BRUNSWICK, Maine — It was a perfect day for flying at the Brunswick Executive Airport. On Saturday, September 4, the mid-70s temperature and lack of clouds gave the first day of 'The Great State of Maine Air Show' a perfect setting.
“If we could have scripted it any better, I couldn’t have done it," Jim Breen, the President and Founder of the Air Show Network said. “Everyone’s going up [in the air] today. Got to love it.”
Breen has been hosting air shows all over the country for years and said while Maine isn't the biggest market he goes to, the crowds are passionate and always come to support.
This is the first time the show has been held in Brunswick since 2017. The headlining performance by the U.S. Navy Blue Angels was actually scheduled for somewhere else. But lucky for aviation fans in Vacationland, it got canceled.
“[The Blue Angels} were supposed to be down in Cape Cod, Cape Cod canceled, and I said well let’s go to Maine," Breen added.
The Angels flew their new Boeing F/A-18 'Super Hornets' Saturday as the six pilots are flying these faster and more powerful planes for the first time this season. This is the 75th year the Blue Angels have been performing across the country.
The training is strenuous and the pilots practice constantly before the first show of the year in April. Lauren and Jim Haley should know. Their son James flies in the 'No.2 Hornet.'
“When he was probably ten years old, I asked him what he wanted to do one day and he said, 'well I’d like to fly,'" Jim said after the show.
The Candian, Texas natives don't come from a long line of military servicemen or women. However, when James first got in a plane, his mom knew that's what he wanted to do.
“Okay, you can be anything you want to be," Lauren said. “It’s amazing every time as I’ve seen it, as many times as I’ve seen it.”
Many parents can relate to the nervousness of watching their child play contact sports, perform on stage, or race in a car. But few folks in the country know what it's like to watch their kid reach speeds of up to 700 mph during a show while flying upside down or straight up in the air.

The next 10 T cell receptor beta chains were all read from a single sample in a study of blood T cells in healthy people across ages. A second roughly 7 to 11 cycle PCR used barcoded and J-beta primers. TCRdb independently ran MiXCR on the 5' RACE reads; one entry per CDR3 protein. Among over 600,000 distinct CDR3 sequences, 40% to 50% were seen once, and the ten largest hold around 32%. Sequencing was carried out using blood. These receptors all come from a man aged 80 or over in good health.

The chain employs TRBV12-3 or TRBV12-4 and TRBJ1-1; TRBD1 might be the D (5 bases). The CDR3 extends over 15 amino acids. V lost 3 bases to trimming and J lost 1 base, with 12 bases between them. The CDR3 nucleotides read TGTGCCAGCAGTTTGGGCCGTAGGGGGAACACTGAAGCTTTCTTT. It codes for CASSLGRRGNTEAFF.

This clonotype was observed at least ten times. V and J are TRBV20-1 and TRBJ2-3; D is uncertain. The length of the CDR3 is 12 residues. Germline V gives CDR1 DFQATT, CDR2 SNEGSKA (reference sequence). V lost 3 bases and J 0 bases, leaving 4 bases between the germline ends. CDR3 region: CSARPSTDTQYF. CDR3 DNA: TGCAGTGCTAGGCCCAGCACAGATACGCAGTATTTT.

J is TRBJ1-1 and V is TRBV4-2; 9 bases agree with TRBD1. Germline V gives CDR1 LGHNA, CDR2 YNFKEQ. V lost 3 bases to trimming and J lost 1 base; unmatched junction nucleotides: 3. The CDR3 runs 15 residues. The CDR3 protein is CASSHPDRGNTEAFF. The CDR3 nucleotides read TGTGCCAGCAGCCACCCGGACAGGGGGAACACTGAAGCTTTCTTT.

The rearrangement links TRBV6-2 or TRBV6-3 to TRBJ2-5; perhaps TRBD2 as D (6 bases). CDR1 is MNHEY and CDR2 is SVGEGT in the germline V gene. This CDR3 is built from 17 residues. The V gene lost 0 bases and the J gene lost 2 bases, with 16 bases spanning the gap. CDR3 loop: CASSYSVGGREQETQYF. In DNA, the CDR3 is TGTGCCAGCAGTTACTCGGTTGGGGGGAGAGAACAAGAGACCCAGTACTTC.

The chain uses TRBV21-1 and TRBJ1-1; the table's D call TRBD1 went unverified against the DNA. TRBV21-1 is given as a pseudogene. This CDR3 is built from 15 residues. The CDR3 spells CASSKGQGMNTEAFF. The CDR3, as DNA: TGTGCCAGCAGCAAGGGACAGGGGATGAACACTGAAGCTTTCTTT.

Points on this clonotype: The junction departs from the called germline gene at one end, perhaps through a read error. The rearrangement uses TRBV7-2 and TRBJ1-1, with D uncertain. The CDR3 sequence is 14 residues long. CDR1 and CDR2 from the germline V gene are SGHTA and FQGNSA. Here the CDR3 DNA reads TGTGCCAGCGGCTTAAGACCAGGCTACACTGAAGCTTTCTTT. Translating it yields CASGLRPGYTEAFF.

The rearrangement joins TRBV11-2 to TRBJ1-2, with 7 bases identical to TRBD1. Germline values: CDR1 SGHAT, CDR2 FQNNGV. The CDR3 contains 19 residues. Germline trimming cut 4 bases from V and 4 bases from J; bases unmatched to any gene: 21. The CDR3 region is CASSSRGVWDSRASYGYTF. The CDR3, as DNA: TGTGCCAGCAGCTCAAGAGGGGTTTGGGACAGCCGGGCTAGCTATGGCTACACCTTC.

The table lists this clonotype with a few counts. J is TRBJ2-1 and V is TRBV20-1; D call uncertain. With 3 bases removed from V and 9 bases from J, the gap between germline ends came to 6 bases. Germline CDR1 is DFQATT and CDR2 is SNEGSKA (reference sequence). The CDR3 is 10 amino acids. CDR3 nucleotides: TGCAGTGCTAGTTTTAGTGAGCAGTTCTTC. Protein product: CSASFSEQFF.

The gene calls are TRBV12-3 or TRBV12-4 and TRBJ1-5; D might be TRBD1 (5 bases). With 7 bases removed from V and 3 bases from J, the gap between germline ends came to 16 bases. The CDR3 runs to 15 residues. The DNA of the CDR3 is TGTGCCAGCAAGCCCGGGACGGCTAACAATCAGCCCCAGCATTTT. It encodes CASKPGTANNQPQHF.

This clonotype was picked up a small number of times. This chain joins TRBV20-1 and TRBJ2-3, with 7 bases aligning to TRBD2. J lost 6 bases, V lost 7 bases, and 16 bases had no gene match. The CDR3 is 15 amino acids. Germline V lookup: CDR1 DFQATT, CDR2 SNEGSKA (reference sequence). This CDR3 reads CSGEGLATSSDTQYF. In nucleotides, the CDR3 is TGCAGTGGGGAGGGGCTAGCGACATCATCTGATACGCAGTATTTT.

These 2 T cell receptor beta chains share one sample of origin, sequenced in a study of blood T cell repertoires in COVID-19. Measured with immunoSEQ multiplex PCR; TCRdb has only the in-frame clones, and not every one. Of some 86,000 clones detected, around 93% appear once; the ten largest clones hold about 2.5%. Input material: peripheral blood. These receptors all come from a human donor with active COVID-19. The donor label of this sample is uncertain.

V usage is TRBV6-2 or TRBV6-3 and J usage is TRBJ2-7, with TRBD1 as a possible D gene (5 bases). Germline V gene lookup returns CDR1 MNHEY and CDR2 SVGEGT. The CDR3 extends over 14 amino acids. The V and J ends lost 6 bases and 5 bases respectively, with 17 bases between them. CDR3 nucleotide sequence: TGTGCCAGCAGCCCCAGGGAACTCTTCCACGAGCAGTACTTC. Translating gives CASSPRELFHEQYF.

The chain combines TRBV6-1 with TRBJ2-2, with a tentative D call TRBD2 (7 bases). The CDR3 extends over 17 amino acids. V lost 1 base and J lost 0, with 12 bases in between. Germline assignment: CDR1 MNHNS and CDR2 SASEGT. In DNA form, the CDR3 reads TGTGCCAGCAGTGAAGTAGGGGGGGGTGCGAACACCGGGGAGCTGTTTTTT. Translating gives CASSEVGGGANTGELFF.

Lauren added she only gets nervous when the six planes fly just 18-inches apart from each other during a series of maneuvers.
It was the first time catching the Blue Angels performance for many Mainers and out-of-staters. Jessie Corrall not only caught the show for the first time, but it's the first time the Providence native has visited Maine.
“[It was] exciting, nerve-wracking, but exciting nerves," he said.
Corrall added he's been to one other air show before and was able to catch a glimpse of the U.S. Air Force 'Thunderbirds' demonstration, but said the Blue Angels had a better performance.
His uncle Ken Campagnone is no stranger to these events. He said he's been attending air shows on and off since 1984 but they never get old.
“Hands-down, the best show in the sky, total pros," Campagnone added.
While that 45-minute show was the grand finale of the day, it was not the only entertainment offered. Some of the best aerial pilots in the world showed off their flips and tricks to a crowd of thousands.
There was even a tribute to Bethel native Benjamin Cross, a Marine pilot who died in a helicopter crash while serving in Japan four years ago. Two of his fellow crew members were at the air show and hosted a memorial for Cross and even flew to his gravesite on Friday.
The performances will return to the Brunswick Executive Airport on Sunday for the second day of the show. The gates open at 8 a.m. and close at 4:30 p.m.